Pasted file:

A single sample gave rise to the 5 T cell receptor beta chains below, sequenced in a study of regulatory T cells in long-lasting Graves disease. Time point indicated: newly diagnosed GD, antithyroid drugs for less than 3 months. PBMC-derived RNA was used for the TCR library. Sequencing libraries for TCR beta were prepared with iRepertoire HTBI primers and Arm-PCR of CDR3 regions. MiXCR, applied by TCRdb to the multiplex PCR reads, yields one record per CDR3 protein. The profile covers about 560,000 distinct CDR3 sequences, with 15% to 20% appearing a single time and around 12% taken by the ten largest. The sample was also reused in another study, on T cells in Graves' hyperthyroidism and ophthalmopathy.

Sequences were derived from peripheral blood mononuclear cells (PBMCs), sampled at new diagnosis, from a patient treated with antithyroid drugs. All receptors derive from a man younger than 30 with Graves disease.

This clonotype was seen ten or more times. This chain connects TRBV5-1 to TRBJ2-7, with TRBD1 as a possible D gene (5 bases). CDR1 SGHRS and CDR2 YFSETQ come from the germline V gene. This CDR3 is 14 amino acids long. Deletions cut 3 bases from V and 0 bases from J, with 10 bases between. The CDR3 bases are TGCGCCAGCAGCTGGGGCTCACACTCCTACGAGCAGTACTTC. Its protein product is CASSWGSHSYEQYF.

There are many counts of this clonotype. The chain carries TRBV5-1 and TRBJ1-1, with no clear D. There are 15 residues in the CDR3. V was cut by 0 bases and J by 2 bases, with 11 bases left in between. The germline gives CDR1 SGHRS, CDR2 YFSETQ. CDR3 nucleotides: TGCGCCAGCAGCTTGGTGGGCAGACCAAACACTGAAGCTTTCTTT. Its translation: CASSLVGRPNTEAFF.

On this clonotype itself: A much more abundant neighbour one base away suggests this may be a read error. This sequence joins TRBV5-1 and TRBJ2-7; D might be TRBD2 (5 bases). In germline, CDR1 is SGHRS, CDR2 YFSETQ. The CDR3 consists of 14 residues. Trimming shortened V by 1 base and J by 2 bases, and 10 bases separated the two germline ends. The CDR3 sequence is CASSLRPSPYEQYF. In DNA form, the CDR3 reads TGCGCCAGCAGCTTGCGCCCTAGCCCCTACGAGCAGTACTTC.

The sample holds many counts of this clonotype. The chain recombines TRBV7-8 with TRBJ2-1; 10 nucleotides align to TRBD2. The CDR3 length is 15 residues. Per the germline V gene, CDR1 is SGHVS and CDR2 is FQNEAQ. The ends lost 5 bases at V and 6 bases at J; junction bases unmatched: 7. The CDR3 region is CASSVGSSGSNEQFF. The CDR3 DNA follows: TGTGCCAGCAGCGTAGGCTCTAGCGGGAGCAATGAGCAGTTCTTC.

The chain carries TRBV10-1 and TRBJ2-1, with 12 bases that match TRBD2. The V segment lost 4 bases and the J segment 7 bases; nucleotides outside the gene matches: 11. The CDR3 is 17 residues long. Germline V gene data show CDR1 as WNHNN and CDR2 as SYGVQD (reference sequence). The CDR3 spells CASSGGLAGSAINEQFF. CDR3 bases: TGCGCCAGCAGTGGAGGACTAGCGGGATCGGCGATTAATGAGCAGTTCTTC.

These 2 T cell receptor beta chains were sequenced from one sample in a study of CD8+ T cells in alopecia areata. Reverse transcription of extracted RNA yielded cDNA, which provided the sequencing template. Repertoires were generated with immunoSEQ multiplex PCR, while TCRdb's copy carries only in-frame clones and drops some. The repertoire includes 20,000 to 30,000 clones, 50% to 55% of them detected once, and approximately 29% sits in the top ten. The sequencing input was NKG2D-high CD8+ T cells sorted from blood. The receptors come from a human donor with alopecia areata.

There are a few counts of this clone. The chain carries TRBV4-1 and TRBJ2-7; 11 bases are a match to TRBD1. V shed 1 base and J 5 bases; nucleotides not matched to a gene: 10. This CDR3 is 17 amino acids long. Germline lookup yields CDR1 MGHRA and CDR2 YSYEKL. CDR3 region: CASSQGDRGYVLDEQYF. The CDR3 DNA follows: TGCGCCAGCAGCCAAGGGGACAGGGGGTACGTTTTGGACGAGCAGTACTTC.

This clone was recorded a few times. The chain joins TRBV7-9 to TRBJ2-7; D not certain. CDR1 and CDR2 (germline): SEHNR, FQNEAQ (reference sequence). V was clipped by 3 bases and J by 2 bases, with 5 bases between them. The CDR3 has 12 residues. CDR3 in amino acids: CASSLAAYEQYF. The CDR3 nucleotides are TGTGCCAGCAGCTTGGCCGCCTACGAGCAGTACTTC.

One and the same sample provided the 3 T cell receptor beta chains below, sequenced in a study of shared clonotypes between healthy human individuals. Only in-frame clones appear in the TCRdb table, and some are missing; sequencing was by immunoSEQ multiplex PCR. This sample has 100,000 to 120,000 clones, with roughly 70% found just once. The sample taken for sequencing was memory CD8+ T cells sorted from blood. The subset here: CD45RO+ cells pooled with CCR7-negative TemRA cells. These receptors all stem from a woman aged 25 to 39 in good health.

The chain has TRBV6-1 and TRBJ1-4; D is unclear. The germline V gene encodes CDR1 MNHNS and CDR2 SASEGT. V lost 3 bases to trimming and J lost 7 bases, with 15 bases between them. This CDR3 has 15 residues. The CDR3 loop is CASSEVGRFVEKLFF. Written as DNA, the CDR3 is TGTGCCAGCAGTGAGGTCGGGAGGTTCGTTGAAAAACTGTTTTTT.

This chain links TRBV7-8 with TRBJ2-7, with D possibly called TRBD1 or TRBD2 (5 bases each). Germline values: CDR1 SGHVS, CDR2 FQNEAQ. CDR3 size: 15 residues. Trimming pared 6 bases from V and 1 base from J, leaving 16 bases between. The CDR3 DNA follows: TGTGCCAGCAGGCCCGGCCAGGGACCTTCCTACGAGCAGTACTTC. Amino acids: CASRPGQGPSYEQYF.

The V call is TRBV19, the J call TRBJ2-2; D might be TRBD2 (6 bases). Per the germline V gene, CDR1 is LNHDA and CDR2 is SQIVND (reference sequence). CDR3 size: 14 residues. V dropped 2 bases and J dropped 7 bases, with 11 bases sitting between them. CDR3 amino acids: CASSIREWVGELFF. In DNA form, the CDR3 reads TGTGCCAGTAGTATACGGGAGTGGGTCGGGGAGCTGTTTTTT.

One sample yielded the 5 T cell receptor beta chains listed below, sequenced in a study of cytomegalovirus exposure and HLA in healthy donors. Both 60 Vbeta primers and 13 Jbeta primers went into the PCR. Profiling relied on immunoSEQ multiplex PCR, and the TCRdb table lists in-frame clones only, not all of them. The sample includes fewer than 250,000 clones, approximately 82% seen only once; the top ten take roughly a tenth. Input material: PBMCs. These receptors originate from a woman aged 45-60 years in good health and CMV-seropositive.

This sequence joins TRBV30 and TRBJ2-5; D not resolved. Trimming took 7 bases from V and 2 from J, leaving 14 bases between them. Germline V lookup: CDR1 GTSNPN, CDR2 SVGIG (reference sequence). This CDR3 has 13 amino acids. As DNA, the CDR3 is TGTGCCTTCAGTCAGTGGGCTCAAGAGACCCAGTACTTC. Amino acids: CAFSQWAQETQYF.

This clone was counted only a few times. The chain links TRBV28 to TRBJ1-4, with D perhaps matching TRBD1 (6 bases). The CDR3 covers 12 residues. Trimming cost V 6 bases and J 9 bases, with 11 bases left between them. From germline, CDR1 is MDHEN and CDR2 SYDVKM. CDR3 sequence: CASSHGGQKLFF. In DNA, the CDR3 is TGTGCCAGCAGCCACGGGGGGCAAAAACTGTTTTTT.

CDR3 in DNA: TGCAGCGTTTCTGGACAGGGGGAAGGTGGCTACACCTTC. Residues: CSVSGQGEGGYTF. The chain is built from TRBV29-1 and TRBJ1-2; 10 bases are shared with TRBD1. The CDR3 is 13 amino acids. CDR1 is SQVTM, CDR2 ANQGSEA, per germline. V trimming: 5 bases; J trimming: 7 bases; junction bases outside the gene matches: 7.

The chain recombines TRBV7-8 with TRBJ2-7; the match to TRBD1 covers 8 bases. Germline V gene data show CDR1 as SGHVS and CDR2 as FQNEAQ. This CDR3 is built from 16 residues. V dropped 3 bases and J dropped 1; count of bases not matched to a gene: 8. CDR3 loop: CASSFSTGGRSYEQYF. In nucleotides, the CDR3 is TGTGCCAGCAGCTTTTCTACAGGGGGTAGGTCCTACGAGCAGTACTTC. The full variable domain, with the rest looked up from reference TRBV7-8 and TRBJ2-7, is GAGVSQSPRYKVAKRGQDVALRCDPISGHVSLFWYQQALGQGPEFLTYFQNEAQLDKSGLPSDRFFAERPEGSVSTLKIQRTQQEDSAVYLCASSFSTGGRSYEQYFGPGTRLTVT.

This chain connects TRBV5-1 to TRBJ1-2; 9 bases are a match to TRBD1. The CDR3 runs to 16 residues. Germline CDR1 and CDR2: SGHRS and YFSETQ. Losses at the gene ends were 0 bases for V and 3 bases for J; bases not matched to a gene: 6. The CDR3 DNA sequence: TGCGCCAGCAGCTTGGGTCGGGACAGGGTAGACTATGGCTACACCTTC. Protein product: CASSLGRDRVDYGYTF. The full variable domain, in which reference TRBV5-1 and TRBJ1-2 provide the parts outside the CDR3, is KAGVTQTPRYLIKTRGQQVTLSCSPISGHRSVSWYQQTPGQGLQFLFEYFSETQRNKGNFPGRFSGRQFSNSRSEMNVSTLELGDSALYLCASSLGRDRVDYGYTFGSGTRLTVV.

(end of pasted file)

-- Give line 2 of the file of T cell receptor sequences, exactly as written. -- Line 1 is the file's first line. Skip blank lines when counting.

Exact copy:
Sequences were derived from peripheral blood mononuclear cells (PBMCs), sampled at new diagnosis, from a patient treated with antithyroid drugs. All receptors derive from a man younger than 30 with Graves disease.